Bothersome Bagels

boiling bagels

For my very first post, I was hoping to have created something magnificent. Sadly, all I got was flat, goofy shaped bagels. Bagels have been something that I have wanted to try for a long time. I eat one for breakfast almost every morning and I find them to be an immensely satisfactory breakfast item. I was lucky enough to received Peter Reinhart’s “The Bread Baker’s Apprentice” as a gift for Christmas this past year and have had fairly good success with his French Bread and his Cranberry Walnut Celebration Bread. With both of them I had decent success. These bagels, however, were quite troublesome.

Unfortunately, this was a very busy weekend. I had to work and I had a co-worker’s housewarming party as well as being assigned to bake two pies for my aunt’s 50th birthday. For some reason, I then felt compelled to also make bagels. These bagels take two days to create. Normally that is what I love about baking bread. The creating of the dough and the beautiful swollen mass it becomes after proofing. I love kneading the dough and shaping the loaves and watching them become delicious treats. I love that really good bread takes a long time and immense patience. Homemade bread is a delectable reward for all of your efforts. However, with the craziness of the weekend, I failed to pay proper attention to my poor bagels and consequently, they were visually unsatisfying but they tasted good!

Here is the recipe I used adapted from Peter Reinhart’s “The Bread Baker’s Apprentice”

1 tsp (.11 oz) instant yeast
4 c. (18 oz) unbleached high gluten or bread flour (I only had bread flour so that is what I used)
2 1/2 c. (20 oz) room temperature water

Stir ingredients together until they form a batter. Cover and leave at room temp for about 2 hours or until the sponge becomes foamy and bubbly

1/2 tsp (.055 oz) instant yeast
3 1/2 c. (17 oz) unbleached high gluten or bread flour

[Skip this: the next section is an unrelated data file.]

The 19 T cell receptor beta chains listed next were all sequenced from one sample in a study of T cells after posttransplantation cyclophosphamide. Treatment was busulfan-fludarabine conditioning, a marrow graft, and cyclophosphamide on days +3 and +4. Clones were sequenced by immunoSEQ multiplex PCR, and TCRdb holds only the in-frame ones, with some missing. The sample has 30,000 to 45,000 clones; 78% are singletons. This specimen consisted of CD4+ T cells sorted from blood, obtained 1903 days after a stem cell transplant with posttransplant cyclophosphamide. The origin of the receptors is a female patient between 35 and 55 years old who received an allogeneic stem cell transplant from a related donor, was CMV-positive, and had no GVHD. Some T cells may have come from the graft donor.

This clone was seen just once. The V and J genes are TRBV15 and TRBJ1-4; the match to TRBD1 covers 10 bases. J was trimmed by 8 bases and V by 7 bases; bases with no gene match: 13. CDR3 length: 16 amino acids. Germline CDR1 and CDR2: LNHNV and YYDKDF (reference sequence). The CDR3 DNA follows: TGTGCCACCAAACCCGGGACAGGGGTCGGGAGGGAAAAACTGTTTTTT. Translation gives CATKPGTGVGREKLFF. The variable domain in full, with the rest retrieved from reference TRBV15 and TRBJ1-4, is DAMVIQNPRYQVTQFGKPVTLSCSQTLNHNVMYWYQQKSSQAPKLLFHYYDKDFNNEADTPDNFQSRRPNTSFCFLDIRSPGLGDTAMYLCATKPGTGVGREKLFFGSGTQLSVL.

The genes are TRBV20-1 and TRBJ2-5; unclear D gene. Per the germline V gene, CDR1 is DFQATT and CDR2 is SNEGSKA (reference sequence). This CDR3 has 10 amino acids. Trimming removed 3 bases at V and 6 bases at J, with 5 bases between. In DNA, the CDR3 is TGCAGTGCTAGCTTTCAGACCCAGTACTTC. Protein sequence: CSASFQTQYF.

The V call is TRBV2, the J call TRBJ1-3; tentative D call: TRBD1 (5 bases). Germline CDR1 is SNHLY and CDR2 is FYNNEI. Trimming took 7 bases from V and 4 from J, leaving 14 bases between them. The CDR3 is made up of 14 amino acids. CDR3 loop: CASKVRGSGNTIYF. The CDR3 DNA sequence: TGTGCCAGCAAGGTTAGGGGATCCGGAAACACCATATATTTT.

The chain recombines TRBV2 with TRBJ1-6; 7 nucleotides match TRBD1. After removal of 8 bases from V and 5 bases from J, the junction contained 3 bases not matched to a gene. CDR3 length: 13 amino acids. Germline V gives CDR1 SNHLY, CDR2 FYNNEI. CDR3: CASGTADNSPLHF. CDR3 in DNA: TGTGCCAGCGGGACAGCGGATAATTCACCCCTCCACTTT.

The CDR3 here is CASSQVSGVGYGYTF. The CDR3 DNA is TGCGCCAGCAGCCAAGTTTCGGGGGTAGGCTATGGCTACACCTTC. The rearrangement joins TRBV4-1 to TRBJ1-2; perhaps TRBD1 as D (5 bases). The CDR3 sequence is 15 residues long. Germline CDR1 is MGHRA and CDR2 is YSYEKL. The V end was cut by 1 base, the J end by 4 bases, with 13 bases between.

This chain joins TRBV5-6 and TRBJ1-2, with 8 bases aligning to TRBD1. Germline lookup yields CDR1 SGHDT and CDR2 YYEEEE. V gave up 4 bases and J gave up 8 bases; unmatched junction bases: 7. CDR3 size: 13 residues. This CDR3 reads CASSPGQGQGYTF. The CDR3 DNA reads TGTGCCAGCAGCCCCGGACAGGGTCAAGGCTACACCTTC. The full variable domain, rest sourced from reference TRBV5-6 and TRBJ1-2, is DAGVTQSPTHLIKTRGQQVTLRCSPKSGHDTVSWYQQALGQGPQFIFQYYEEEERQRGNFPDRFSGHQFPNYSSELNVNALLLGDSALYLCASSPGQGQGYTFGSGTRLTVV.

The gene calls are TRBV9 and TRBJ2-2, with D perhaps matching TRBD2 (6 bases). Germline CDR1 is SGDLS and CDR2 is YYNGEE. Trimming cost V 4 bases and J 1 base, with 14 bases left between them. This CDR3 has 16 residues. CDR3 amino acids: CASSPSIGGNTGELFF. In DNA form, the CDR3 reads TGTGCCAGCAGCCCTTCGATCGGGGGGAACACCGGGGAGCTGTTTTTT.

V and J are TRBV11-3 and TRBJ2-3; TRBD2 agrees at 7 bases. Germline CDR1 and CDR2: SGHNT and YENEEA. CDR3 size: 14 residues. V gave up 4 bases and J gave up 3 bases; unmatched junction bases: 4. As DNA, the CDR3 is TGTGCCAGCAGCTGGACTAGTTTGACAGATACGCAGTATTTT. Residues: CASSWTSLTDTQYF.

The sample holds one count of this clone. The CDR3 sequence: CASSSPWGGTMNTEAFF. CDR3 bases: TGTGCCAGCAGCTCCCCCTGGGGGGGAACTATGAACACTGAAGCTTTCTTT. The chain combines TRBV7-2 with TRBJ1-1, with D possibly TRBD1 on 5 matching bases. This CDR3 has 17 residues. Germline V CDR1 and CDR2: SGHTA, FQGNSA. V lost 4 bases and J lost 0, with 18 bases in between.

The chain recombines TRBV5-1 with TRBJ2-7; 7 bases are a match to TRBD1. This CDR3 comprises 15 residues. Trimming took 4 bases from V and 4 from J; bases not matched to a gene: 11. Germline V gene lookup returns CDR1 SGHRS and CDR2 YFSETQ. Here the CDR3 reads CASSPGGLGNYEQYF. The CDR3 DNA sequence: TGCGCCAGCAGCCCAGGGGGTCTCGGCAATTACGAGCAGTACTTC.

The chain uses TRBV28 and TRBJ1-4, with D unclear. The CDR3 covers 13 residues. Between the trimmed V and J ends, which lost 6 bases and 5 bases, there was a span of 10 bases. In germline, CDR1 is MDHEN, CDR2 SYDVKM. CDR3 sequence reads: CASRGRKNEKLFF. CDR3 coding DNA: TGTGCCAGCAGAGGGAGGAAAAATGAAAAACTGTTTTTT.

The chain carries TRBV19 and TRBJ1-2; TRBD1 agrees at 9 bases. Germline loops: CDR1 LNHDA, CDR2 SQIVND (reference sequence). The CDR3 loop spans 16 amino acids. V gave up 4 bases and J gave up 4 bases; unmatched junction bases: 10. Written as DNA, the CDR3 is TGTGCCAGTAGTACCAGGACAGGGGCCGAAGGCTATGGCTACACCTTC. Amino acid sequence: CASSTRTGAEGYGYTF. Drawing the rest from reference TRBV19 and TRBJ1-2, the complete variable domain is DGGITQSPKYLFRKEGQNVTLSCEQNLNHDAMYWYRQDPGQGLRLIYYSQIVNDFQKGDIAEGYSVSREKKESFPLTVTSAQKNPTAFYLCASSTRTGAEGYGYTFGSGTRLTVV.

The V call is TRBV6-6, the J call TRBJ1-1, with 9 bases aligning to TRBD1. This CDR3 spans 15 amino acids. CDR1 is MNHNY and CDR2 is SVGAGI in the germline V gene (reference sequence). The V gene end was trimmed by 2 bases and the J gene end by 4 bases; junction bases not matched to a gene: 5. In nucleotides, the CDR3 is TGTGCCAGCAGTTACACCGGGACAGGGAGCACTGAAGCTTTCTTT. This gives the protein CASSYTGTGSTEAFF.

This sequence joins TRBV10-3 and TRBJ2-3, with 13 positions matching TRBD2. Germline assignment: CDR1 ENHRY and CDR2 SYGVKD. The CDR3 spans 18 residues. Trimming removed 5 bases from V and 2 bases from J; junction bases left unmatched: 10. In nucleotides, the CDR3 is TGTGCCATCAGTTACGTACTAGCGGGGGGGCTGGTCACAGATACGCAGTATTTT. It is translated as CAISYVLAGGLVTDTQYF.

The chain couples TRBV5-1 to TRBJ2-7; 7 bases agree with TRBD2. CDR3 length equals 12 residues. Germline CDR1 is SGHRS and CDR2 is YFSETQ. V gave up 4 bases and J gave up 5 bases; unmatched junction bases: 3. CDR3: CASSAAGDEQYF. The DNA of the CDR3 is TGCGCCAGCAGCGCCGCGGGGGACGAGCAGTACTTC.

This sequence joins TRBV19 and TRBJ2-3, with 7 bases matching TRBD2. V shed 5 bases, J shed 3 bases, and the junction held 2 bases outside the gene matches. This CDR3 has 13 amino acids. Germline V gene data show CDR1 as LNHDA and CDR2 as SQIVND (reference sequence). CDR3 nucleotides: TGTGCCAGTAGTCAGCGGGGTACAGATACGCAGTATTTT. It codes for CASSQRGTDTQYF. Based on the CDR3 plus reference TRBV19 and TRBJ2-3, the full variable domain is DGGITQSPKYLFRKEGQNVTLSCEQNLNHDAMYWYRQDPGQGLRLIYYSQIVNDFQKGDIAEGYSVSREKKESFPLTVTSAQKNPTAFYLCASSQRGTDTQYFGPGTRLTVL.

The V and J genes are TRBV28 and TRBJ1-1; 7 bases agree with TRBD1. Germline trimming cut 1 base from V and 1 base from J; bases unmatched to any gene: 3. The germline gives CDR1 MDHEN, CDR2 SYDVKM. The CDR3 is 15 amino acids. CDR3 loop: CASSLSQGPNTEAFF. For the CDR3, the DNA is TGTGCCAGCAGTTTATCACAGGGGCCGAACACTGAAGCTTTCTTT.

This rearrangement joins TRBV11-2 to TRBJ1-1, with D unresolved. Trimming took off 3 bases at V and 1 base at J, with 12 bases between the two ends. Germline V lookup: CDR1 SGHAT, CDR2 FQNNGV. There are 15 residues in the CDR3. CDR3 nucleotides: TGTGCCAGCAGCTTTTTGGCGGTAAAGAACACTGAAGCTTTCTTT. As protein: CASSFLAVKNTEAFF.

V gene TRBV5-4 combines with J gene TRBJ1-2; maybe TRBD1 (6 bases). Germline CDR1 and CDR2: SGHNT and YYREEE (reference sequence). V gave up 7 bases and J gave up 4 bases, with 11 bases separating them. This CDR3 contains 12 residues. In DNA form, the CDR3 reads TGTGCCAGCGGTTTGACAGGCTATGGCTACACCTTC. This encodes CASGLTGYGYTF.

2 3/4 ( .7 oz) tsp salt
2 tsp (.33 oz) malt powder

First add the yeast to the sponge and stir. Then add 3 cups of flour, the salt, and malt. Stir slowly until the mixture forms a ball adding the additional flour to stiffen the dough. Knead the dough until developed. (about 10 minutes by hand and 6 minutes with a mixer)

Divide the dough into 4 1/2 oz pieces for regular bagels, cover and rest for 20 minutes.

Shape bagels (The cookbook shows two different methods for shaping the bagels. I chose one way by poking a hole through the middle of the dough ball and gently widening the hole. My husband chose the other method where you roll out the balls and shape them into ropes and then shape them into circles. Unfortunately for me, his bagels turned out to be prettier and much teasing about his “superior” shaping method ensued. Use whichever shaping method strikes your fancy.)

Place bagels on sheet pans covered in parchment. Cover and let rest for another 20 minutes. Your bagels are ready to be retarded when you place one in a bowl of water and it floats within 10 seconds. If it does not float, rest them until one does.

Cover and place over night in the refrigerator.

The next day boil the bagels for 2 minutes on each side. After boiling you can put toppings on and then bake for 5 minutes at 500 degrees and then lower the temp to 450 degrees for 5 minutes (longer if you want darker bagels)

Notes: Because I did not follow the cardinal rule of baking and read my recipe all of the way through first thing; I let the dough proof in the bowl for an hour before dividing the it into pieces. I believe it was this mistake that led to my flat bagels. When I went to boil them, they degassed quite a bit when I picked them up. The toppings I chose were sesame seeds, which worked wonderfully, and onion flakes, which shriveled up and burned. The onion flakes may have worked much better if they were incorporated into the dough. Next time I might also consider egg washing the tops before baking for a shiny look. Hopefully, better luck next time 🙂

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